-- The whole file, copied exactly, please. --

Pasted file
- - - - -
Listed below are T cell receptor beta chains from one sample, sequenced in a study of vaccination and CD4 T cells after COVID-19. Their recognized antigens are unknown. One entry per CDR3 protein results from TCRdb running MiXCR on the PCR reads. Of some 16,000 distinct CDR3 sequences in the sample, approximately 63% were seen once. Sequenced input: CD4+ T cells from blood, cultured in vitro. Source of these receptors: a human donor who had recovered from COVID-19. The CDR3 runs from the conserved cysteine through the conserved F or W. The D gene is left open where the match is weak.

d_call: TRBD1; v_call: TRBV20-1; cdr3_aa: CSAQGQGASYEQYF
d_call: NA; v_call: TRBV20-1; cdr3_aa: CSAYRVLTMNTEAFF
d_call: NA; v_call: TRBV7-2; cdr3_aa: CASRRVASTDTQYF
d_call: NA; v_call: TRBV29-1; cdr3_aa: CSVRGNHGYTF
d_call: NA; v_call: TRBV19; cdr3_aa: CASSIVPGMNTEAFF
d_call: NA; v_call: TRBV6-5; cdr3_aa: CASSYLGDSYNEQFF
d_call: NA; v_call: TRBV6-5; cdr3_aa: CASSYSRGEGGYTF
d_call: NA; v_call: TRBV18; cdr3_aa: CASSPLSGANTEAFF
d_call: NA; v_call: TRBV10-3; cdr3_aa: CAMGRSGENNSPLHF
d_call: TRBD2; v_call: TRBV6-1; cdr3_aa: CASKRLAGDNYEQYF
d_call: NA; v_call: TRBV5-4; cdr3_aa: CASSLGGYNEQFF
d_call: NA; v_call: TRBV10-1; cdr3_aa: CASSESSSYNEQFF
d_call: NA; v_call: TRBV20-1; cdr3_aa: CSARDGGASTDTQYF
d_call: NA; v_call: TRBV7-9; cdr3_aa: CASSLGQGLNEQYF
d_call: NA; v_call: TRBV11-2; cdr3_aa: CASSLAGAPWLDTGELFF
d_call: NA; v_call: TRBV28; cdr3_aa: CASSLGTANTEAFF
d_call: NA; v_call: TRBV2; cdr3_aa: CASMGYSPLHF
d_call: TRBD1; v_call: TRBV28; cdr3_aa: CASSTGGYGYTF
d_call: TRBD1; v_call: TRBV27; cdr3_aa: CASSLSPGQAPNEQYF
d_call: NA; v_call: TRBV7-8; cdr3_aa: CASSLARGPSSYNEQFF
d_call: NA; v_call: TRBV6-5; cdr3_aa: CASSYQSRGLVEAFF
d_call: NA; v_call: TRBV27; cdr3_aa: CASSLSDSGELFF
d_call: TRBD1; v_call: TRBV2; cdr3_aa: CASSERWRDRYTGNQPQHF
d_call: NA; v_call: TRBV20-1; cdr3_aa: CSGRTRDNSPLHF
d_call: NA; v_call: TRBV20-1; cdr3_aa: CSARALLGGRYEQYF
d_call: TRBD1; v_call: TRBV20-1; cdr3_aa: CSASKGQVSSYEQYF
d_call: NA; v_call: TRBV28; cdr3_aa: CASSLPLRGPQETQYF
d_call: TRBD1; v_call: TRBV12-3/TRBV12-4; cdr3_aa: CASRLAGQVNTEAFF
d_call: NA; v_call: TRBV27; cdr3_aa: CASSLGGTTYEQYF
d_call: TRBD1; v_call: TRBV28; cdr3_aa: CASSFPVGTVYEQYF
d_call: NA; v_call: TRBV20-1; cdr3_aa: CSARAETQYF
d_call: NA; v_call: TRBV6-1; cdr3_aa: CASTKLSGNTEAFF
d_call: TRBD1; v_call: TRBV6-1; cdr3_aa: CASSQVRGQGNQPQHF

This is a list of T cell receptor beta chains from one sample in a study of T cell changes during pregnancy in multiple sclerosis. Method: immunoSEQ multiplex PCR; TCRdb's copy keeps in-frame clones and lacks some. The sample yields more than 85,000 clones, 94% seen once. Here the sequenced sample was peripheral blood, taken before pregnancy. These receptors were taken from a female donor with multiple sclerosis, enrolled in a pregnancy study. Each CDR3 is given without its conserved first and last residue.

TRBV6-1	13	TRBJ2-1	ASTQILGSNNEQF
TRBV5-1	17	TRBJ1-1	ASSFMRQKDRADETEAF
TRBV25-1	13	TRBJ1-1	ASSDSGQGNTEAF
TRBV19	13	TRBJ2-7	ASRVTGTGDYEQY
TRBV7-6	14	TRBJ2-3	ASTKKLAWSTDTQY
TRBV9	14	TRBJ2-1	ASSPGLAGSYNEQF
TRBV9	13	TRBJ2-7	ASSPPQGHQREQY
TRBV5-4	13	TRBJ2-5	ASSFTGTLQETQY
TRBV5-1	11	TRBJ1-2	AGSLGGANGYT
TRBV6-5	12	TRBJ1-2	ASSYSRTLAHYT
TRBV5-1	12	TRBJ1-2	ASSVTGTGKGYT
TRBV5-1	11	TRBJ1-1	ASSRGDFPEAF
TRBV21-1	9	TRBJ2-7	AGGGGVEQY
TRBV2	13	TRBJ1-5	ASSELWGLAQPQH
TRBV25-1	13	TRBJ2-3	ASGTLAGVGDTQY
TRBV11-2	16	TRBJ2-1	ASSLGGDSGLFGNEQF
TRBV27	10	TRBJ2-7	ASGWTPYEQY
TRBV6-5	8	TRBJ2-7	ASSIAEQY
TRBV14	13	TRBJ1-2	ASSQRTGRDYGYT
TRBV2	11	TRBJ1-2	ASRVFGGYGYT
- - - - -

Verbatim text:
Listed below are T cell receptor beta chains from one sample, sequenced in a study of vaccination and CD4 T cells after COVID-19. Their recognized antigens are unknown. One entry per CDR3 protein results from TCRdb running MiXCR on the PCR reads. Of some 16,000 distinct CDR3 sequences in the sample, approximately 63% were seen once. Sequenced input: CD4+ T cells from blood, cultured in vitro. Source of these receptors: a human donor who had recovered from COVID-19. The CDR3 runs from the conserved cysteine through the conserved F or W. The D gene is left open where the match is weak.

d_call: TRBD1; v_call: TRBV20-1; cdr3_aa: CSAQGQGASYEQYF
d_call: NA; v_call: TRBV20-1; cdr3_aa: CSAYRVLTMNTEAFF
d_call: NA; v_call: TRBV7-2; cdr3_aa: CASRRVASTDTQYF
d_call: NA; v_call: TRBV29-1; cdr3_aa: CSVRGNHGYTF
d_call: NA; v_call: TRBV19; cdr3_aa: CASSIVPGMNTEAFF
d_call: NA; v_call: TRBV6-5; cdr3_aa: CASSYLGDSYNEQFF
d_call: NA; v_call: TRBV6-5; cdr3_aa: CASSYSRGEGGYTF
d_call: NA; v_call: TRBV18; cdr3_aa: CASSPLSGANTEAFF
d_call: NA; v_call: TRBV10-3; cdr3_aa: CAMGRSGENNSPLHF
d_call: TRBD2; v_call: TRBV6-1; cdr3_aa: CASKRLAGDNYEQYF
d_call: NA; v_call: TRBV5-4; cdr3_aa: CASSLGGYNEQFF
d_call: NA; v_call: TRBV10-1; cdr3_aa: CASSESSSYNEQFF
d_call: NA; v_call: TRBV20-1; cdr3_aa: CSARDGGASTDTQYF
d_call: NA; v_call: TRBV7-9; cdr3_aa: CASSLGQGLNEQYF
d_call: NA; v_call: TRBV11-2; cdr3_aa: CASSLAGAPWLDTGELFF
d_call: NA; v_call: TRBV28; cdr3_aa: CASSLGTANTEAFF
d_call: NA; v_call: TRBV2; cdr3_aa: CASMGYSPLHF
d_call: TRBD1; v_call: TRBV28; cdr3_aa: CASSTGGYGYTF
d_call: TRBD1; v_call: TRBV27; cdr3_aa: CASSLSPGQAPNEQYF
d_call: NA; v_call: TRBV7-8; cdr3_aa: CASSLARGPSSYNEQFF
d_call: NA; v_call: TRBV6-5; cdr3_aa: CASSYQSRGLVEAFF
d_call: NA; v_call: TRBV27; cdr3_aa: CASSLSDSGELFF
d_call: TRBD1; v_call: TRBV2; cdr3_aa: CASSERWRDRYTGNQPQHF
d_call: NA; v_call: TRBV20-1; cdr3_aa: CSGRTRDNSPLHF
d_call: NA; v_call: TRBV20-1; cdr3_aa: CSARALLGGRYEQYF
d_call: TRBD1; v_call: TRBV20-1; cdr3_aa: CSASKGQVSSYEQYF
d_call: NA; v_call: TRBV28; cdr3_aa: CASSLPLRGPQETQYF
d_call: TRBD1; v_call: TRBV12-3/TRBV12-4; cdr3_aa: CASRLAGQVNTEAFF
d_call: NA; v_call: TRBV27; cdr3_aa: CASSLGGTTYEQYF
d_call: TRBD1; v_call: TRBV28; cdr3_aa: CASSFPVGTVYEQYF
d_call: NA; v_call: TRBV20-1; cdr3_aa: CSARAETQYF
d_call: NA; v_call: TRBV6-1; cdr3_aa: CASTKLSGNTEAFF
d_call: TRBD1; v_call: TRBV6-1; cdr3_aa: CASSQVRGQGNQPQHF

This is a list of T cell receptor beta chains from one sample in a study of T cell changes during pregnancy in multiple sclerosis. Method: immunoSEQ multiplex PCR; TCRdb's copy keeps in-frame clones and lacks some. The sample yields more than 85,000 clones, 94% seen once. Here the sequenced sample was peripheral blood, taken before pregnancy. These receptors were taken from a female donor with multiple sclerosis, enrolled in a pregnancy study. Each CDR3 is given without its conserved first and last residue.

TRBV6-1	13	TRBJ2-1	ASTQILGSNNEQF
TRBV5-1	17	TRBJ1-1	ASSFMRQKDRADETEAF
TRBV25-1	13	TRBJ1-1	ASSDSGQGNTEAF
TRBV19	13	TRBJ2-7	ASRVTGTGDYEQY
TRBV7-6	14	TRBJ2-3	ASTKKLAWSTDTQY
TRBV9	14	TRBJ2-1	ASSPGLAGSYNEQF
TRBV9	13	TRBJ2-7	ASSPPQGHQREQY
TRBV5-4	13	TRBJ2-5	ASSFTGTLQETQY
TRBV5-1	11	TRBJ1-2	AGSLGGANGYT
TRBV6-5	12	TRBJ1-2	ASSYSRTLAHYT
TRBV5-1	12	TRBJ1-2	ASSVTGTGKGYT
TRBV5-1	11	TRBJ1-1	ASSRGDFPEAF
TRBV21-1	9	TRBJ2-7	AGGGGVEQY
TRBV2	13	TRBJ1-5	ASSELWGLAQPQH
TRBV25-1	13	TRBJ2-3	ASGTLAGVGDTQY
TRBV11-2	16	TRBJ2-1	ASSLGGDSGLFGNEQF
TRBV27	10	TRBJ2-7	ASGWTPYEQY
TRBV6-5	8	TRBJ2-7	ASSIAEQY
TRBV14	13	TRBJ1-2	ASSQRTGRDYGYT
TRBV2	11	TRBJ1-2	ASRVFGGYGYT